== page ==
When Pixar’s new animated adventure Brave reaches UK cinemas next week, even grumps like me, who feel the picture falls short of the studio’s usual standard, will be cheering in the streets. The cause for celebration is the film’s emphasis on the relationship between a young, assertive Scottish princess called Merida and her mother. The idea has long prevailed that a film’s potential audience falls in inverse proportion to the main character’s oestrogen levels, but this has been discredited by Brave, which has already grossed more than $340m. This year we have also seen the film adaptation of Suzanne Collins’s novel The Hunger Games ($683m worldwide), and two popular spins on Snow White (Mirror, Mirror and Snow White and the Huntsman). And there must be at least another few hundred Twilight books lined up on the Hollywood conveyor belt. No longer are complex female characters for the under-18s rarer than hen’s teeth.

If I’m attuned acutely to the presence of women in children’s entertainment, that’s partly a result of having two daughters. Still, I took a dismayingly long time to recognise their need to see themselves represented in the films they watch. At a screening of Star Wars: Attack of the Clones in 2002, my son Barney, who was eight, was spellbound, but my eldest daughter, Rosie, then nine years old, kept trudging off to the toilets. Was it an eating disorder? Dysentery? No – she was bored by this boys’ own adventure set a long time ago in a galaxy far, far inferior to ours in its equality legislation. At 19, Rosie now has a special predilection for movie drag queens. Given time, and the necessary research grant, I’m certain I could prove this to be the result of a dearth of female role models in her early cinematic diet.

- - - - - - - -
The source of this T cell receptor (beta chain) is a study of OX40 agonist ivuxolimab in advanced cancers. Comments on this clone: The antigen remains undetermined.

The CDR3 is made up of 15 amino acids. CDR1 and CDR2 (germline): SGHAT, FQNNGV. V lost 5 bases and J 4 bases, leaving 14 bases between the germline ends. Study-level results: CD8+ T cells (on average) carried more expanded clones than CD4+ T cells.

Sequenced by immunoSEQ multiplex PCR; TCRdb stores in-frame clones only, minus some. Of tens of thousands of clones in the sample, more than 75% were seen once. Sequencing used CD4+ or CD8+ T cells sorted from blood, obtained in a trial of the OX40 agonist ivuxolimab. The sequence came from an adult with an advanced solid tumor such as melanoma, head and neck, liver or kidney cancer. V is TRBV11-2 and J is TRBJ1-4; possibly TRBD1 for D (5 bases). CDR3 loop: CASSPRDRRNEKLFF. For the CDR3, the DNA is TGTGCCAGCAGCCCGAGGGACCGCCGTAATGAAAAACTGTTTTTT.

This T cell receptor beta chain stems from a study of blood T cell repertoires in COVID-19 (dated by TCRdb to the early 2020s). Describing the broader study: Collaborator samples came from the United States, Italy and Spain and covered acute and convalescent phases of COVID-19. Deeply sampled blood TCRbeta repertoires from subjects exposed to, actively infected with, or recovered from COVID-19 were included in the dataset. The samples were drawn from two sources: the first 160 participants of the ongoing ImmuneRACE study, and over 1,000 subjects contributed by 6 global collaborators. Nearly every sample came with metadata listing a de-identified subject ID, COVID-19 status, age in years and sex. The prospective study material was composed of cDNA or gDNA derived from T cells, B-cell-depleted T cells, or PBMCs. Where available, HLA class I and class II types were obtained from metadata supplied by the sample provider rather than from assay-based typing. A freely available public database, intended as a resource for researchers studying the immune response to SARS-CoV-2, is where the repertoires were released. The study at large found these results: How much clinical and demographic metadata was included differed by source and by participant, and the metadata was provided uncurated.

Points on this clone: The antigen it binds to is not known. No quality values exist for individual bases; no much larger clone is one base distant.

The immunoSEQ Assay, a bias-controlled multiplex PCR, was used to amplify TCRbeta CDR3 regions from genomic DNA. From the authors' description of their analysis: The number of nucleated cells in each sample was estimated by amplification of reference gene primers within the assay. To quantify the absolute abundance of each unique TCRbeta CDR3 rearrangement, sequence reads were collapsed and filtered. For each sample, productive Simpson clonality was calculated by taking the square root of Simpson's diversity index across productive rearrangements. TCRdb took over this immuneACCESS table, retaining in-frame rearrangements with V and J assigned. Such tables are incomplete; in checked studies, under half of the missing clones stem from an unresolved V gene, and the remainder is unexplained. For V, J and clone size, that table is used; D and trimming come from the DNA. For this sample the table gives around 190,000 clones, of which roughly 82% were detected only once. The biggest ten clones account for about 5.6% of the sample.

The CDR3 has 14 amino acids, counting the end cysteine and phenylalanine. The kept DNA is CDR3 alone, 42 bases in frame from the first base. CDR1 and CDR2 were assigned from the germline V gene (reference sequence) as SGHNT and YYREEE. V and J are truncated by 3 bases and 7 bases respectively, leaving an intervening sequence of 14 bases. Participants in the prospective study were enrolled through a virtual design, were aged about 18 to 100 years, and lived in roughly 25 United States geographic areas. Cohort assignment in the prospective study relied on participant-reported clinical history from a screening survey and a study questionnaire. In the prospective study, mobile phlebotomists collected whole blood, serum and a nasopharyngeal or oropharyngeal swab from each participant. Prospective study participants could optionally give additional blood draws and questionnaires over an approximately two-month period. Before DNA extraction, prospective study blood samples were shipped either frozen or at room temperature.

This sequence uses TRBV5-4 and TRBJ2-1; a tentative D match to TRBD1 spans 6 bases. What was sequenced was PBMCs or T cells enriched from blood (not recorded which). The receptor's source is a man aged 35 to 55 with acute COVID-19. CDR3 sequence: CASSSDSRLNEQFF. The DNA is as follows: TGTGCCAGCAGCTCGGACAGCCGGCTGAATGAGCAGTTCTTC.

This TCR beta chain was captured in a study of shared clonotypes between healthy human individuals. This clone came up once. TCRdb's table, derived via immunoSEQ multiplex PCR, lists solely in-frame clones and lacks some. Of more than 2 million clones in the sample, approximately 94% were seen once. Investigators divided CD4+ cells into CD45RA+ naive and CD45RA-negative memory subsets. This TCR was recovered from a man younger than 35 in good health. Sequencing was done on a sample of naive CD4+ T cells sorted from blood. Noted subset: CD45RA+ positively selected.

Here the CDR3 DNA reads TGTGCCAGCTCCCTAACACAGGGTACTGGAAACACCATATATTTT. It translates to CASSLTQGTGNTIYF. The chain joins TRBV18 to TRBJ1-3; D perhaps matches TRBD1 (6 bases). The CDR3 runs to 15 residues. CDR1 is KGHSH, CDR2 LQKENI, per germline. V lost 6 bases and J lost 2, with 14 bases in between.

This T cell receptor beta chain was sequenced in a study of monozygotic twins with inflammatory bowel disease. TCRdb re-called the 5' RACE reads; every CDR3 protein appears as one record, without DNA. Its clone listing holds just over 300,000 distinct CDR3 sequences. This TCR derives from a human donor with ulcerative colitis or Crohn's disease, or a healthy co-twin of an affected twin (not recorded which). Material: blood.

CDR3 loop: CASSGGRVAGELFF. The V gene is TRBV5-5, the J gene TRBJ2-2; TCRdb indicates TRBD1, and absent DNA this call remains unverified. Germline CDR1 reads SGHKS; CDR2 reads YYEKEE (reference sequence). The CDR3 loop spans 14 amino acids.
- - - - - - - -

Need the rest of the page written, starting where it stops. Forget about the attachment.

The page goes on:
By the time my youngest daughter, Edith, now 11, had developed a taste for film, I was better placed to understand what she might respond to. Japan’s Studio Ghibli was – and still is – a world leader in producing fantasies that happen not to exclude half the population. Movies such as Spirited Away or Kiki’s Delivery Service encourage children to be uninhibited in their imaginations, emotions and ambitions.

Young girls, in particular, benefit from seeing characters whose gender plays no part in their success or failure. Visibility, rather than idealism, is the key: anyone who grows up starved of stimulating on-screen counterparts is bound to feel overlooked at best, and undervalued at worst.